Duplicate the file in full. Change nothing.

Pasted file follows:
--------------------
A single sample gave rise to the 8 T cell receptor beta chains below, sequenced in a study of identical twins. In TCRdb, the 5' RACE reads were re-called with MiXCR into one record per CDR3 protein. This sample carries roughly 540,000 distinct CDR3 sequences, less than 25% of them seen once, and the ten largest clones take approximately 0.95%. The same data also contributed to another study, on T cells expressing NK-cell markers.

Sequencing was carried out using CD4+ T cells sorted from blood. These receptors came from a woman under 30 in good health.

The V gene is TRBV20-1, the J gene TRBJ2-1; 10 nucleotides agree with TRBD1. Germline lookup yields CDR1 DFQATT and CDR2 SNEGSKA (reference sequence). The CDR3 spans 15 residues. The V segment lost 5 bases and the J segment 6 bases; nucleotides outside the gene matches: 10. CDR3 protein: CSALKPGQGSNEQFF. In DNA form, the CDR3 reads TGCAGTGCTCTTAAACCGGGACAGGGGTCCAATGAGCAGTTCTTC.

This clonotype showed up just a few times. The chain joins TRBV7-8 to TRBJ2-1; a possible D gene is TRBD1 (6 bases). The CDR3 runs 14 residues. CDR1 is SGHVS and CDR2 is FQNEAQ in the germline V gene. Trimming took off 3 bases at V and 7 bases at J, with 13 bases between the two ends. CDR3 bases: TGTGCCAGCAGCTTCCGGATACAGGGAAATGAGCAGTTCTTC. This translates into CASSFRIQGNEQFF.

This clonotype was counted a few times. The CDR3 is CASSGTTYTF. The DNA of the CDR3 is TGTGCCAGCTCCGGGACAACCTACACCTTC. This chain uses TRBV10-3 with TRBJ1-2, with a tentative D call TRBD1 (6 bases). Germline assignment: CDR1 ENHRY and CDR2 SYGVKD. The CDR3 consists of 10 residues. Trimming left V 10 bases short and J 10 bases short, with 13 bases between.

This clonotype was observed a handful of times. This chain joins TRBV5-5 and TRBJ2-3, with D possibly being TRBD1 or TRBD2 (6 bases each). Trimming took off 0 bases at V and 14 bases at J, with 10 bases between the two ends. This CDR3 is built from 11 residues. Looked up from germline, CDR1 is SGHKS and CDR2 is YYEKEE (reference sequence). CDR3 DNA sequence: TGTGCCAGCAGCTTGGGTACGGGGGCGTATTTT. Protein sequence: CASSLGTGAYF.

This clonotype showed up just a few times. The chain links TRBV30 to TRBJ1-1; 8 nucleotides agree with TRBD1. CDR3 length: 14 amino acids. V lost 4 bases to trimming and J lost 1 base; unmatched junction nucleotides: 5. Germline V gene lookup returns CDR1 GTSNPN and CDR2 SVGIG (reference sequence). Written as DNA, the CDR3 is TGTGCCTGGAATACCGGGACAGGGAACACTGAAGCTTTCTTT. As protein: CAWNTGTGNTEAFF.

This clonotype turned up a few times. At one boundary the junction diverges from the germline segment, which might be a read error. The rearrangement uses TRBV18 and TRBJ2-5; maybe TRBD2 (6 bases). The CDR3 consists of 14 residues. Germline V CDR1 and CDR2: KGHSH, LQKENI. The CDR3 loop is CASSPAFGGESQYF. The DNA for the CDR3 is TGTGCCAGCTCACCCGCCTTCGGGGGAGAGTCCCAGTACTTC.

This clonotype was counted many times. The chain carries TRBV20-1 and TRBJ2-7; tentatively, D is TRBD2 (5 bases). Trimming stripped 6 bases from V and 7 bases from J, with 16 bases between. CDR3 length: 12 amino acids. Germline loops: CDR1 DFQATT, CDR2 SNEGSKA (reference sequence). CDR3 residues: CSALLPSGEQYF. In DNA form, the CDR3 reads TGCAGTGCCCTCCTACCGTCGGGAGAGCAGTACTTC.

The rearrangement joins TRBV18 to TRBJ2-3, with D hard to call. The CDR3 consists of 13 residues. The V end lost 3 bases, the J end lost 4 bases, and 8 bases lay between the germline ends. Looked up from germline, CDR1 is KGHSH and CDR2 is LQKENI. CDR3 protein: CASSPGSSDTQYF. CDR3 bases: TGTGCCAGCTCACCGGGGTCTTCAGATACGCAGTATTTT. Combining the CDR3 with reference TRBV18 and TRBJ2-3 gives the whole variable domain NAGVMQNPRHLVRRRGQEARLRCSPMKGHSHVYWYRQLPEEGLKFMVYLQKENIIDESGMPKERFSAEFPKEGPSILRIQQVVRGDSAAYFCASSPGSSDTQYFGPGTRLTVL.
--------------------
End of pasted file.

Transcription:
A single sample gave rise to the 8 T cell receptor beta chains below, sequenced in a study of identical twins. In TCRdb, the 5' RACE reads were re-called with MiXCR into one record per CDR3 protein. This sample carries roughly 540,000 distinct CDR3 sequences, less than 25% of them seen once, and the ten largest clones take approximately 0.95%. The same data also contributed to another study, on T cells expressing NK-cell markers.

Sequencing was carried out using CD4+ T cells sorted from blood. These receptors came from a woman under 30 in good health.

The V gene is TRBV20-1, the J gene TRBJ2-1; 10 nucleotides agree with TRBD1. Germline lookup yields CDR1 DFQATT and CDR2 SNEGSKA (reference sequence). The CDR3 spans 15 residues. The V segment lost 5 bases and the J segment 6 bases; nucleotides outside the gene matches: 10. CDR3 protein: CSALKPGQGSNEQFF. In DNA form, the CDR3 reads TGCAGTGCTCTTAAACCGGGACAGGGGTCCAATGAGCAGTTCTTC.

This clonotype showed up just a few times. The chain joins TRBV7-8 to TRBJ2-1; a possible D gene is TRBD1 (6 bases). The CDR3 runs 14 residues. CDR1 is SGHVS and CDR2 is FQNEAQ in the germline V gene. Trimming took off 3 bases at V and 7 bases at J, with 13 bases between the two ends. CDR3 bases: TGTGCCAGCAGCTTCCGGATACAGGGAAATGAGCAGTTCTTC. This translates into CASSFRIQGNEQFF.

This clonotype was counted a few times. The CDR3 is CASSGTTYTF. The DNA of the CDR3 is TGTGCCAGCTCCGGGACAACCTACACCTTC. This chain uses TRBV10-3 with TRBJ1-2, with a tentative D call TRBD1 (6 bases). Germline assignment: CDR1 ENHRY and CDR2 SYGVKD. The CDR3 consists of 10 residues. Trimming left V 10 bases short and J 10 bases short, with 13 bases between.

This clonotype was observed a handful of times. This chain joins TRBV5-5 and TRBJ2-3, with D possibly being TRBD1 or TRBD2 (6 bases each). Trimming took off 0 bases at V and 14 bases at J, with 10 bases between the two ends. This CDR3 is built from 11 residues. Looked up from germline, CDR1 is SGHKS and CDR2 is YYEKEE (reference sequence). CDR3 DNA sequence: TGTGCCAGCAGCTTGGGTACGGGGGCGTATTTT. Protein sequence: CASSLGTGAYF.

This clonotype showed up just a few times. The chain links TRBV30 to TRBJ1-1; 8 nucleotides agree with TRBD1. CDR3 length: 14 amino acids. V lost 4 bases to trimming and J lost 1 base; unmatched junction nucleotides: 5. Germline V gene lookup returns CDR1 GTSNPN and CDR2 SVGIG (reference sequence). Written as DNA, the CDR3 is TGTGCCTGGAATACCGGGACAGGGAACACTGAAGCTTTCTTT. As protein: CAWNTGTGNTEAFF.

This clonotype turned up a few times. At one boundary the junction diverges from the germline segment, which might be a read error. The rearrangement uses TRBV18 and TRBJ2-5; maybe TRBD2 (6 bases). The CDR3 consists of 14 residues. Germline V CDR1 and CDR2: KGHSH, LQKENI. The CDR3 loop is CASSPAFGGESQYF. The DNA for the CDR3 is TGTGCCAGCTCACCCGCCTTCGGGGGAGAGTCCCAGTACTTC.

This clonotype was counted many times. The chain carries TRBV20-1 and TRBJ2-7; tentatively, D is TRBD2 (5 bases). Trimming stripped 6 bases from V and 7 bases from J, with 16 bases between. CDR3 length: 12 amino acids. Germline loops: CDR1 DFQATT, CDR2 SNEGSKA (reference sequence). CDR3 residues: CSALLPSGEQYF. In DNA form, the CDR3 reads TGCAGTGCCCTCCTACCGTCGGGAGAGCAGTACTTC.

The rearrangement joins TRBV18 to TRBJ2-3, with D hard to call. The CDR3 consists of 13 residues. The V end lost 3 bases, the J end lost 4 bases, and 8 bases lay between the germline ends. Looked up from germline, CDR1 is KGHSH and CDR2 is LQKENI. CDR3 protein: CASSPGSSDTQYF. CDR3 bases: TGTGCCAGCTCACCGGGGTCTTCAGATACGCAGTATTTT. Combining the CDR3 with reference TRBV18 and TRBJ2-3 gives the whole variable domain NAGVMQNPRHLVRRRGQEARLRCSPMKGHSHVYWYRQLPEEGLKFMVYLQKENIIDESGMPKERFSAEFPKEGPSILRIQQVVRGDSAAYFCASSPGSSDTQYFGPGTRLTVL.